Asynchronous JavaScript: Tools, Techniques, and Case Studies

September 30, 2020
Written by
AJ Saulsberry
Opinions expressed by Twilio contributors are their own


There are a number of asynchronous tools in JavaScript, and there are also asynchronous tools in popular libraries that extend JavaScript. And there are many uses for these technologies.

You can learn about the fundamental asynchronous JavaScript tools in posts here on the Twilio blog: There is a post devoted to each technology, and they’re summarized in the post:

Asynchronous JavaScript: A Comprehensive Guide

When you’re learning any new programming tool or technique it’s helpful to have examples of how to use the code in realistic situations, so in addition to covering the fundamentals we have a series of posts showing practical demonstrations of how to use asynchronous code.

Confirming SMS Message Delivery with RxJS Observables, Node.js, and Twilio Programmable SMS

You’ll learn a couple of important things from this post: 1) how to create an Observable wrapper around an API request so your code gets a notification when the status of the request changes and 2) how to send SMS messages from Node.js with Twilio Programmable SMS. Together, these techniques enable you to verify the status of an SMS message in real time. To help you visualize the sequence of events the post includes sequence and interaction diagrams. It’s a fun project to try, and it gives you practical experience with RxJS Observables with code you can reuse in your projects.

COVID-19 Diversions: Tracking the ISS with Real-Time Event Notifications Using Node.js, RxJS Observables, and Twilio Programmable SMS

Here’s another fun programming exercise: getting automatic notifications when the International Space Station passes overhead. Sure, there’s an app for that, but it’s cool to build it yourself. You have more than enough experience installing apps; this post will give you more experience with Node.js, RxJS Observables, and Twilio Programmable SMS. This post gets into deeper detail on how you can use Observables to handle sequences of events and how to work with collections of Observables. You’ll also gain experience with Observable transformation operators, the file system, and REST APIs.

Using RxJS Observables With JavaScript Async and Await

Sometimes a simple demonstration is the easiest to understand and put to use on your own. This post shows you how to get data from an unreliable REST API and report the status of the attempt and the results. You’ll see how to use RxHR, one of the most widely used libraries for Node.js, to interact with a REST API. You’ll also learn how to convert RxJS Observables into JavaScript Promises so you can take advantage of async…await to handle long running and sometimes failing actions like API calls. Best of all, you’ll see how you can do all this in 26 lines of code.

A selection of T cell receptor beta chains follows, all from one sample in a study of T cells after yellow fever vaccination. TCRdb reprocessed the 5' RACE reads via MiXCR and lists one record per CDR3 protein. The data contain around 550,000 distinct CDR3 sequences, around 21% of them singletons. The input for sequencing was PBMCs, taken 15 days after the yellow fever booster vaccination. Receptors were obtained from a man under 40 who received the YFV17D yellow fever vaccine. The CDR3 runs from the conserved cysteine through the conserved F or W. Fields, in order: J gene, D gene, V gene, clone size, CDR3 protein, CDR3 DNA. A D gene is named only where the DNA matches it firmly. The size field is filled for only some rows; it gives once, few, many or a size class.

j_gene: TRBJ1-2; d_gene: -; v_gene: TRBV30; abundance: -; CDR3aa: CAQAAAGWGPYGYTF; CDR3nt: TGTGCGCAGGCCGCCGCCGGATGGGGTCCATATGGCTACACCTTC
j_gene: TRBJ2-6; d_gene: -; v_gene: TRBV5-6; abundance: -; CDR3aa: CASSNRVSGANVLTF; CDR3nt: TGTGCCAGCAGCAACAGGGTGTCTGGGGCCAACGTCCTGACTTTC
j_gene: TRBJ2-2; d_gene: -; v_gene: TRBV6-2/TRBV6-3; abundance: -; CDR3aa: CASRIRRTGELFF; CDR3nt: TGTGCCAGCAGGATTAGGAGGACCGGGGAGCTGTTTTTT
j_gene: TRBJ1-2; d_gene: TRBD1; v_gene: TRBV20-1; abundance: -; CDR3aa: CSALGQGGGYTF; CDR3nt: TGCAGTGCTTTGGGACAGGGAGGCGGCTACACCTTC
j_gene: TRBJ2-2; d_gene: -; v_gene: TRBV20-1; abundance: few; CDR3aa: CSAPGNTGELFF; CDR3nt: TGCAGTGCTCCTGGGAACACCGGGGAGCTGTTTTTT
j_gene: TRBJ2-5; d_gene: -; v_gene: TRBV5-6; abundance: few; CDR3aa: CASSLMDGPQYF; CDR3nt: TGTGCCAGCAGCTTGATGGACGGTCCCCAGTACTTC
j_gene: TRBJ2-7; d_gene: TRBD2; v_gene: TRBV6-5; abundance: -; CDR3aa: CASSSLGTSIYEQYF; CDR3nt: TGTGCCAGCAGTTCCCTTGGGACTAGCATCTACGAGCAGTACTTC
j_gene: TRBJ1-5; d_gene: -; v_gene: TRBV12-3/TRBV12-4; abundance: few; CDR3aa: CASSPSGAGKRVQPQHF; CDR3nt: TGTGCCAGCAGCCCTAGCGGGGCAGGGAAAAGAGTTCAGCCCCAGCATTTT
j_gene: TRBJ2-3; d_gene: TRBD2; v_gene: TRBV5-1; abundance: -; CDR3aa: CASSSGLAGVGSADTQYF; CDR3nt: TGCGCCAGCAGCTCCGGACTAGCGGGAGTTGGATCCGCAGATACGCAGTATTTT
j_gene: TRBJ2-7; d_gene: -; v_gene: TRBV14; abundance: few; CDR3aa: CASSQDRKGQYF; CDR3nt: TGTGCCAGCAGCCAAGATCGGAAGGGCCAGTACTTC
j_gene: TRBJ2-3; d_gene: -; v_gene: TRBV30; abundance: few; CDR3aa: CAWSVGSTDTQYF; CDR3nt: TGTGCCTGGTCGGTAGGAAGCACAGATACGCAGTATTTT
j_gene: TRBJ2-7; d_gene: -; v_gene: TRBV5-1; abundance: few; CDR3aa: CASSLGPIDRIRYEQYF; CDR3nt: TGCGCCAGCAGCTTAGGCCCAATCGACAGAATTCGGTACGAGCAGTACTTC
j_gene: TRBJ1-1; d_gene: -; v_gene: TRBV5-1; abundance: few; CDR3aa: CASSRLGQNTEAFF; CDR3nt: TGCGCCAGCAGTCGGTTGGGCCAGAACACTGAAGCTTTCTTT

But wait; there’s more

These posts are closely related to the Asynchronous JavaScript series, but there are many other cool and interesting JavaScript tutorials available here on the Twilo blog. To peruse them, use this link to the blog’s convenient JavaScript tag.

Additional resources

Twilio account – If you sign up for a free Twilio account using this link you’ll receive an additional $10 credit when you upgrade. It will come in handy when you do some of these tutorials.

TwilioQuest – Defeat the forces of legacy systems by completing JavaScript missions in this role-playing game inspired by the 16-bit golden age. Learning can be fun!

If you’re looking for reference documentation on the topics covered in the posts mentioned here, check out the following canonical sources:

JavaScript | MDN – Part of the Mozilla Developer Network’s web docs, this is an essential source for JavaScript reference information and tutorials.

Draft ECMA-262 – Want to know what’s coming next in JavaScript? This is the official draft specification for the next version. Although called JavaScript, the language is officially ECMAScript.

Node.js Docs – Node.js provides a runtime environment for JavaScript so you can run JavaScript programs from your operating system’s console prompt. That’s pretty useful, so it’s a good idea to know something about it. If you want to be au currant, you might want to check out Deno, a new critter on the RTE landscape.

V8 – The JavaScript runtime environment used in most web browsers, including Chrome and Edge, is Google’s V8. In addition to ECMAScript, it also implements WebAssembly and runs on many flavors of operating system. It’s written in C++ and can be embedded in C++ applications for those who aren’t afraid to write unmanaged code.